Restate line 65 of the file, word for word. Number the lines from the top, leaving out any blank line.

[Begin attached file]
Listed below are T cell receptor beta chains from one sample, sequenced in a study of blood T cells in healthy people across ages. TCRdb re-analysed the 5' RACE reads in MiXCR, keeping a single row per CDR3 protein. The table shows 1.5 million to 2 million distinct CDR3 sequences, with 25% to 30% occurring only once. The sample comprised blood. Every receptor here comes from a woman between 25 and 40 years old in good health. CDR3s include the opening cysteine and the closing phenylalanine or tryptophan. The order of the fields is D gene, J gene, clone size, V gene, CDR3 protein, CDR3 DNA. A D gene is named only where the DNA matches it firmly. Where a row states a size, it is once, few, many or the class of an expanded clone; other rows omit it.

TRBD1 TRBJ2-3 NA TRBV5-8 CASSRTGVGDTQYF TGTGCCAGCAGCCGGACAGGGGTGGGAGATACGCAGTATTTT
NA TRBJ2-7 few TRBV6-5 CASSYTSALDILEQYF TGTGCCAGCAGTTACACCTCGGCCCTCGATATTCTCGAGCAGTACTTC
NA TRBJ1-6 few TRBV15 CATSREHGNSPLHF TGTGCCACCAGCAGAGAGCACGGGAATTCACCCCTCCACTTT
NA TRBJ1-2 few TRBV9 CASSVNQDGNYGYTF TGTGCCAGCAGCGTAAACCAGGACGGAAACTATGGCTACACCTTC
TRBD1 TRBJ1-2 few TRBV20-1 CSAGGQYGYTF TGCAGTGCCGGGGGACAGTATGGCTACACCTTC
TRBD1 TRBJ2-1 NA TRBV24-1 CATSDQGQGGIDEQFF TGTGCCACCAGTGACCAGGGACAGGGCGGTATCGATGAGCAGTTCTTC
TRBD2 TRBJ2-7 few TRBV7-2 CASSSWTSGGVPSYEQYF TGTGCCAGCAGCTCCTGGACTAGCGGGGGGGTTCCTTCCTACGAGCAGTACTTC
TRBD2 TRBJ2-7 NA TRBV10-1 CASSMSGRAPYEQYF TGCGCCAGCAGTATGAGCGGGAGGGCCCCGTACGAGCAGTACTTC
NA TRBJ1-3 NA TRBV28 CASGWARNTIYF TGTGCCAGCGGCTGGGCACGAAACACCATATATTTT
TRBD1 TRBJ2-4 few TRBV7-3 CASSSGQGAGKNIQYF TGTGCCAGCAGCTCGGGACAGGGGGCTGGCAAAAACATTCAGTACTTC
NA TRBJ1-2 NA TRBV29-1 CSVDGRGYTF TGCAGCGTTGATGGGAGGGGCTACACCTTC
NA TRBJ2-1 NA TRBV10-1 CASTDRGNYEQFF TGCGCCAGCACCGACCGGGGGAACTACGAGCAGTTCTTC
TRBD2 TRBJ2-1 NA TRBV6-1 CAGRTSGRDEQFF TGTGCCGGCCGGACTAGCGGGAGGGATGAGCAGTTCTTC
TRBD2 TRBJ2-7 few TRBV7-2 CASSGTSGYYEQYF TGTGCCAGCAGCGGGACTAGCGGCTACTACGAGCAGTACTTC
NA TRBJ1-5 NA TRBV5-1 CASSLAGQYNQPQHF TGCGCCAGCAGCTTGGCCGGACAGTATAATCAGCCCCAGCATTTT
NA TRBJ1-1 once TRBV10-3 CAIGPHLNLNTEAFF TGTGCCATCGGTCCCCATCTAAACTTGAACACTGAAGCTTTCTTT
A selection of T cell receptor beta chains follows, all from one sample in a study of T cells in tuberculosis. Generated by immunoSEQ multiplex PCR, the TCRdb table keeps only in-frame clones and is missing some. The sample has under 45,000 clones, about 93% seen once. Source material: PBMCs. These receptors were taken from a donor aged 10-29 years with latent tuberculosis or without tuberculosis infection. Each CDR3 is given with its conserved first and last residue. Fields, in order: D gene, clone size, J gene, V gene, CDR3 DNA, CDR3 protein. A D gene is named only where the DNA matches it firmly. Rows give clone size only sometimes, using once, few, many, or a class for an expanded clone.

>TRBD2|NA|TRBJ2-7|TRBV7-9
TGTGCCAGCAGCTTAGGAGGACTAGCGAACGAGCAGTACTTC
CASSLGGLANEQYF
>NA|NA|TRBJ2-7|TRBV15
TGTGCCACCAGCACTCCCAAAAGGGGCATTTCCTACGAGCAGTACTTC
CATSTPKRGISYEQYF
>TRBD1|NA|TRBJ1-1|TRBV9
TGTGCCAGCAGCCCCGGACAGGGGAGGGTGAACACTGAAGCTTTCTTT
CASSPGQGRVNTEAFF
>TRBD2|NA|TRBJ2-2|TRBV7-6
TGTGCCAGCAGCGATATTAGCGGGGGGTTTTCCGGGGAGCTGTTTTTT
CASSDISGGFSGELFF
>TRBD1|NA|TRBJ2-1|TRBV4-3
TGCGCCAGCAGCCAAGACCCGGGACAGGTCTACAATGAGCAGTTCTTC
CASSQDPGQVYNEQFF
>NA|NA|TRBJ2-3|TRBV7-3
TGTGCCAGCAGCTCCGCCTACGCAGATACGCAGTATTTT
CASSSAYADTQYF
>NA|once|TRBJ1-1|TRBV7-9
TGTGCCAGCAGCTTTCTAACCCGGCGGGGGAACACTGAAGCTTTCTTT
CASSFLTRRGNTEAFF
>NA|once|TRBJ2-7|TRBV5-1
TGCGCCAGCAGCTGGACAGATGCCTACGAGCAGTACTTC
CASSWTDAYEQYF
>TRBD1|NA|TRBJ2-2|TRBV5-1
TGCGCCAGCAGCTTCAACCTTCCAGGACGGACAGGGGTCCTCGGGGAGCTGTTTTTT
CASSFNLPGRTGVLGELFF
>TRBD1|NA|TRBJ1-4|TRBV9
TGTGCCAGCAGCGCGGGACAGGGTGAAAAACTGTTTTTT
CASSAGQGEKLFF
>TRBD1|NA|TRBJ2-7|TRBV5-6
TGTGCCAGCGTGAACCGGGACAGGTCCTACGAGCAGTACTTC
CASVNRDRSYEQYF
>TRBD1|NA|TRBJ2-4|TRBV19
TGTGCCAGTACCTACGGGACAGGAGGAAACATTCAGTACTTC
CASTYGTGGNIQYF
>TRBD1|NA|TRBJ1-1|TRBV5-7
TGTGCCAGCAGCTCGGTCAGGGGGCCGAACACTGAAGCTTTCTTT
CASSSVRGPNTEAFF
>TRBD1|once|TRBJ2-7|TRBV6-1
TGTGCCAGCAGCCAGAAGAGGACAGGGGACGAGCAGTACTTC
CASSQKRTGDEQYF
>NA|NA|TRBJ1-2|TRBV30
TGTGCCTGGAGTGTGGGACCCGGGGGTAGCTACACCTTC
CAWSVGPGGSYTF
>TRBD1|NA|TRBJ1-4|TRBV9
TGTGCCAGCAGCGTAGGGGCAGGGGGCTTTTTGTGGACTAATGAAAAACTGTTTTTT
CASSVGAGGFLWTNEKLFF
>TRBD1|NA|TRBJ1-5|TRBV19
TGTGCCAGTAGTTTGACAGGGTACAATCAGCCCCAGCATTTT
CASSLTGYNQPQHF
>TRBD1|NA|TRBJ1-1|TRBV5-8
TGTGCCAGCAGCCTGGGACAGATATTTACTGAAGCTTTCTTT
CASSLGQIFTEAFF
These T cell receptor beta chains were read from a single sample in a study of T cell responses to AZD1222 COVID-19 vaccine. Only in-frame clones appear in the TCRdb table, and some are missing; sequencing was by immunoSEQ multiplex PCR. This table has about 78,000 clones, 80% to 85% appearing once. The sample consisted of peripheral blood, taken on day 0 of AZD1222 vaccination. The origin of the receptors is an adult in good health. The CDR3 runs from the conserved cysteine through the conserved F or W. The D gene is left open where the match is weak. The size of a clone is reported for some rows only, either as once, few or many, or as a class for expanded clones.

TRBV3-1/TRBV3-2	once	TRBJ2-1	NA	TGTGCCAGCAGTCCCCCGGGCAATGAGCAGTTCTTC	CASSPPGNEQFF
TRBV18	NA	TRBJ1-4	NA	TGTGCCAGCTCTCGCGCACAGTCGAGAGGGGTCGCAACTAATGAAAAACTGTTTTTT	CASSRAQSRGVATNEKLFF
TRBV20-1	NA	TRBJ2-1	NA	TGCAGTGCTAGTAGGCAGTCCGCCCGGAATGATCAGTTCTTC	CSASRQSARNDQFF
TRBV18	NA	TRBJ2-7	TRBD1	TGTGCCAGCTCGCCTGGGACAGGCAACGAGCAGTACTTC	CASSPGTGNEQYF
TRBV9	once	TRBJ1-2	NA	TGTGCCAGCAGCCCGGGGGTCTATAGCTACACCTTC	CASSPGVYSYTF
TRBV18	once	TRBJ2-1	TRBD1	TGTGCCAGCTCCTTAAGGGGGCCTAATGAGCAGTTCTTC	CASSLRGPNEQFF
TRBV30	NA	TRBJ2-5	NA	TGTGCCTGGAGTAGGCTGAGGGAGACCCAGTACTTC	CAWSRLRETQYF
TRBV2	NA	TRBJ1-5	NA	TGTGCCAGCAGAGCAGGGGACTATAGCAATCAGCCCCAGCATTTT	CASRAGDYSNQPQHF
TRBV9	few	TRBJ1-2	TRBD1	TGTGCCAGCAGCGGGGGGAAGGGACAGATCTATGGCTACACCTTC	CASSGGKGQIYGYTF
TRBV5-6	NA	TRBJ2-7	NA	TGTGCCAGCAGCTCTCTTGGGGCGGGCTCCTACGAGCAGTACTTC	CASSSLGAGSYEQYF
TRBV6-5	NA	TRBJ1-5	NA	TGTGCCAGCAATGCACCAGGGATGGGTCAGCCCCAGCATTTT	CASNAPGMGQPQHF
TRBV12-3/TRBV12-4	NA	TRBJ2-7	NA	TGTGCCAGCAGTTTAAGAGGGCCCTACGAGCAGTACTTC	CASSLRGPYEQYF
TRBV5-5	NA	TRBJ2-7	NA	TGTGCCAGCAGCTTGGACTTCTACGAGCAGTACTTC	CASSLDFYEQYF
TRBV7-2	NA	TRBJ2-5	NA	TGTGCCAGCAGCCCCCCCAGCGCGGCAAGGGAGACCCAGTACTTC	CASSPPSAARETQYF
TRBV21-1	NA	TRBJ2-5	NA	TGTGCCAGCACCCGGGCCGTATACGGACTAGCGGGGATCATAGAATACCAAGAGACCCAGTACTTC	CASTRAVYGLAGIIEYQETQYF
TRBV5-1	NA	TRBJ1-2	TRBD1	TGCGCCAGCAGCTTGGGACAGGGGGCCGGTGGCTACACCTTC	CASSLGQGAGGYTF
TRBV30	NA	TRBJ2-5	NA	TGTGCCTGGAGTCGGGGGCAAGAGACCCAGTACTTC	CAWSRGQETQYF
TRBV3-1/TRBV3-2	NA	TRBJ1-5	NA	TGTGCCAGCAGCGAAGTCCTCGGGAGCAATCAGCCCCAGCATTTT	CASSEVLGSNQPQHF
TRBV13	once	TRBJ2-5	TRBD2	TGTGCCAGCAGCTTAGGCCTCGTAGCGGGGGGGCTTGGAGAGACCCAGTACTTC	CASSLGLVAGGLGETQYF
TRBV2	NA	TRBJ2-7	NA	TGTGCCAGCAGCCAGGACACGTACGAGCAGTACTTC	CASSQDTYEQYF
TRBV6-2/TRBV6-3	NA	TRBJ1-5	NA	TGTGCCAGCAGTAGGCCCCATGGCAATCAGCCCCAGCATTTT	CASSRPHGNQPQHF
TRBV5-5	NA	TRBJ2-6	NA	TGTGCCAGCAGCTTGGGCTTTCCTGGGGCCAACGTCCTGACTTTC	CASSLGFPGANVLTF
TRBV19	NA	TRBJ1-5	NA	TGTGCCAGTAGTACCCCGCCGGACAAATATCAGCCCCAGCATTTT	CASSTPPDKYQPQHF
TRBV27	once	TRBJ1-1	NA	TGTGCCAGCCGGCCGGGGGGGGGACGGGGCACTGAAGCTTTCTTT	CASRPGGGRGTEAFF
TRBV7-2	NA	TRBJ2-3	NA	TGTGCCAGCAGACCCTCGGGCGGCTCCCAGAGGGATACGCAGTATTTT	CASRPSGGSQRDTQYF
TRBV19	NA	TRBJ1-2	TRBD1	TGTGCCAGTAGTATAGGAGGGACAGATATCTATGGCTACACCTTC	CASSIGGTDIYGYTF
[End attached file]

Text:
TGTGCCAGCAGCGTAGGGGCAGGGGGCTTTTTGTGGACTAATGAAAAACTGTTTTTT